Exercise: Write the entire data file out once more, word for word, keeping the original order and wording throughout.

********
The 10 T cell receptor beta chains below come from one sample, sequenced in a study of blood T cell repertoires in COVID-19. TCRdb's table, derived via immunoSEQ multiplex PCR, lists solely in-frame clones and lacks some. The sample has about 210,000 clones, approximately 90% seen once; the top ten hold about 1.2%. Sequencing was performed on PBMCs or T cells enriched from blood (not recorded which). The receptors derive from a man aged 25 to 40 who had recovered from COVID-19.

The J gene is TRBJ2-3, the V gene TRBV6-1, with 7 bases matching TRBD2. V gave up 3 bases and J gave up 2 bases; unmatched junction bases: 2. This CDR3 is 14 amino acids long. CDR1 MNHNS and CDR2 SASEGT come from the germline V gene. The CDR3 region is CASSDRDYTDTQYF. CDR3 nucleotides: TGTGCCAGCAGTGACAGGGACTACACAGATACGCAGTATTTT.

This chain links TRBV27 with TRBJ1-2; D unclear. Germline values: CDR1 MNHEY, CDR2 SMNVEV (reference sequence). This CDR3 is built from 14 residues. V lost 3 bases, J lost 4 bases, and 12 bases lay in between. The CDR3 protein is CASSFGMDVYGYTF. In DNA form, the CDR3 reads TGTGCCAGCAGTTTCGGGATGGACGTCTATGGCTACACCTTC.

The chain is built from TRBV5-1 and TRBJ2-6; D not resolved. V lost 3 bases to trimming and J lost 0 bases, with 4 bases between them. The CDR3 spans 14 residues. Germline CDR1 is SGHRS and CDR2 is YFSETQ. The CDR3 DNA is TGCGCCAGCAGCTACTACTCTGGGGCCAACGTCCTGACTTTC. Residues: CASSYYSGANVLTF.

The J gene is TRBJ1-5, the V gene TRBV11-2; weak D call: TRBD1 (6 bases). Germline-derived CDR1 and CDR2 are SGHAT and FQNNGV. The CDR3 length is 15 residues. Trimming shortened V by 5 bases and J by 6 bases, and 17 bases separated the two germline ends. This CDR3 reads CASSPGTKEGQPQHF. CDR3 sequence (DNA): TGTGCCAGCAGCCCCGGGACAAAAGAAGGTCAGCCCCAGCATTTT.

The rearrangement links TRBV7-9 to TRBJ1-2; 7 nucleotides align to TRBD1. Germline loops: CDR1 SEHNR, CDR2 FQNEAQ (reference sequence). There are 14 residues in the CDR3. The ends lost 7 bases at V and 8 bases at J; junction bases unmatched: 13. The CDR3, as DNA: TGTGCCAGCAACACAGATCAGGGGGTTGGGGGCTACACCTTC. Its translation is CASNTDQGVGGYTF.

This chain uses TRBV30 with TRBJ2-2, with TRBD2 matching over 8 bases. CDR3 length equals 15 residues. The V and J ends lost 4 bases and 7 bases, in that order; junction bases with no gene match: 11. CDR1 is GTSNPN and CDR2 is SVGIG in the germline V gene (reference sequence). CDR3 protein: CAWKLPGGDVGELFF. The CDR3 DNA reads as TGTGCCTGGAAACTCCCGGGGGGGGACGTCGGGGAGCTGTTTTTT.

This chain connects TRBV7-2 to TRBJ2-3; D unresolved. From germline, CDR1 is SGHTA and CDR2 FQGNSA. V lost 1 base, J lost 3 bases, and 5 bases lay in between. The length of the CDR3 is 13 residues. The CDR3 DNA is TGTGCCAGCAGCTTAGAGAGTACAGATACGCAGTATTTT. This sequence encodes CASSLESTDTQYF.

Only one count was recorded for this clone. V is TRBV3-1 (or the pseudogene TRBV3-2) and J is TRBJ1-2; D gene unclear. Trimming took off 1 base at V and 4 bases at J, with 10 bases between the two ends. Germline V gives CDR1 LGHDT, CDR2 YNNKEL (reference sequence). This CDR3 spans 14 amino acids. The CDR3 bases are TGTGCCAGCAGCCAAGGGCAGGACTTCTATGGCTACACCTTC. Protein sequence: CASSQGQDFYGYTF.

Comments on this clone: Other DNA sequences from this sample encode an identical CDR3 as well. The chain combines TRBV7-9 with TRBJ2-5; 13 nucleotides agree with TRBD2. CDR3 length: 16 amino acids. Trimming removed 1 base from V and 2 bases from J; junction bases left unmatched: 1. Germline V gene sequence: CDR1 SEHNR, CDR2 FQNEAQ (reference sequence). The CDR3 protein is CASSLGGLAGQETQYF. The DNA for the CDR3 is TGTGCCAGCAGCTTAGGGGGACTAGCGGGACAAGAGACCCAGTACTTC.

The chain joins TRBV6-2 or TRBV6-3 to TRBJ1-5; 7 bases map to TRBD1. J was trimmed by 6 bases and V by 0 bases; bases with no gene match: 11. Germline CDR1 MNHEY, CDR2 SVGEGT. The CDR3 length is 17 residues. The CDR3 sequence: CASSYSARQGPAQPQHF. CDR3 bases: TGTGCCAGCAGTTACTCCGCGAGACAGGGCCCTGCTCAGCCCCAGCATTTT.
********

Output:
The 10 T cell receptor beta chains below come from one sample, sequenced in a study of blood T cell repertoires in COVID-19. TCRdb's table, derived via immunoSEQ multiplex PCR, lists solely in-frame clones and lacks some. The sample has about 210,000 clones, approximately 90% seen once; the top ten hold about 1.2%. Sequencing was performed on PBMCs or T cells enriched from blood (not recorded which). The receptors derive from a man aged 25 to 40 who had recovered from COVID-19.

The J gene is TRBJ2-3, the V gene TRBV6-1, with 7 bases matching TRBD2. V gave up 3 bases and J gave up 2 bases; unmatched junction bases: 2. This CDR3 is 14 amino acids long. CDR1 MNHNS and CDR2 SASEGT come from the germline V gene. The CDR3 region is CASSDRDYTDTQYF. CDR3 nucleotides: TGTGCCAGCAGTGACAGGGACTACACAGATACGCAGTATTTT.

This chain links TRBV27 with TRBJ1-2; D unclear. Germline values: CDR1 MNHEY, CDR2 SMNVEV (reference sequence). This CDR3 is built from 14 residues. V lost 3 bases, J lost 4 bases, and 12 bases lay in between. The CDR3 protein is CASSFGMDVYGYTF. In DNA form, the CDR3 reads TGTGCCAGCAGTTTCGGGATGGACGTCTATGGCTACACCTTC.

The chain is built from TRBV5-1 and TRBJ2-6; D not resolved. V lost 3 bases to trimming and J lost 0 bases, with 4 bases between them. The CDR3 spans 14 residues. Germline CDR1 is SGHRS and CDR2 is YFSETQ. The CDR3 DNA is TGCGCCAGCAGCTACTACTCTGGGGCCAACGTCCTGACTTTC. Residues: CASSYYSGANVLTF.

The J gene is TRBJ1-5, the V gene TRBV11-2; weak D call: TRBD1 (6 bases). Germline-derived CDR1 and CDR2 are SGHAT and FQNNGV. The CDR3 length is 15 residues. Trimming shortened V by 5 bases and J by 6 bases, and 17 bases separated the two germline ends. This CDR3 reads CASSPGTKEGQPQHF. CDR3 sequence (DNA): TGTGCCAGCAGCCCCGGGACAAAAGAAGGTCAGCCCCAGCATTTT.

The rearrangement links TRBV7-9 to TRBJ1-2; 7 nucleotides align to TRBD1. Germline loops: CDR1 SEHNR, CDR2 FQNEAQ (reference sequence). There are 14 residues in the CDR3. The ends lost 7 bases at V and 8 bases at J; junction bases unmatched: 13. The CDR3, as DNA: TGTGCCAGCAACACAGATCAGGGGGTTGGGGGCTACACCTTC. Its translation is CASNTDQGVGGYTF.

This chain uses TRBV30 with TRBJ2-2, with TRBD2 matching over 8 bases. CDR3 length equals 15 residues. The V and J ends lost 4 bases and 7 bases, in that order; junction bases with no gene match: 11. CDR1 is GTSNPN and CDR2 is SVGIG in the germline V gene (reference sequence). CDR3 protein: CAWKLPGGDVGELFF. The CDR3 DNA reads as TGTGCCTGGAAACTCCCGGGGGGGGACGTCGGGGAGCTGTTTTTT.

This chain connects TRBV7-2 to TRBJ2-3; D unresolved. From germline, CDR1 is SGHTA and CDR2 FQGNSA. V lost 1 base, J lost 3 bases, and 5 bases lay in between. The length of the CDR3 is 13 residues. The CDR3 DNA is TGTGCCAGCAGCTTAGAGAGTACAGATACGCAGTATTTT. This sequence encodes CASSLESTDTQYF.

Only one count was recorded for this clone. V is TRBV3-1 (or the pseudogene TRBV3-2) and J is TRBJ1-2; D gene unclear. Trimming took off 1 base at V and 4 bases at J, with 10 bases between the two ends. Germline V gives CDR1 LGHDT, CDR2 YNNKEL (reference sequence). This CDR3 spans 14 amino acids. The CDR3 bases are TGTGCCAGCAGCCAAGGGCAGGACTTCTATGGCTACACCTTC. Protein sequence: CASSQGQDFYGYTF.

Comments on this clone: Other DNA sequences from this sample encode an identical CDR3 as well. The chain combines TRBV7-9 with TRBJ2-5; 13 nucleotides agree with TRBD2. CDR3 length: 16 amino acids. Trimming removed 1 base from V and 2 bases from J; junction bases left unmatched: 1. Germline V gene sequence: CDR1 SEHNR, CDR2 FQNEAQ (reference sequence). The CDR3 protein is CASSLGGLAGQETQYF. The DNA for the CDR3 is TGTGCCAGCAGCTTAGGGGGACTAGCGGGACAAGAGACCCAGTACTTC.

The chain joins TRBV6-2 or TRBV6-3 to TRBJ1-5; 7 bases map to TRBD1. J was trimmed by 6 bases and V by 0 bases; bases with no gene match: 11. Germline CDR1 MNHEY, CDR2 SVGEGT. The CDR3 length is 17 residues. The CDR3 sequence: CASSYSARQGPAQPQHF. CDR3 bases: TGTGCCAGCAGTTACTCCGCGAGACAGGGCCCTGCTCAGCCCCAGCATTTT.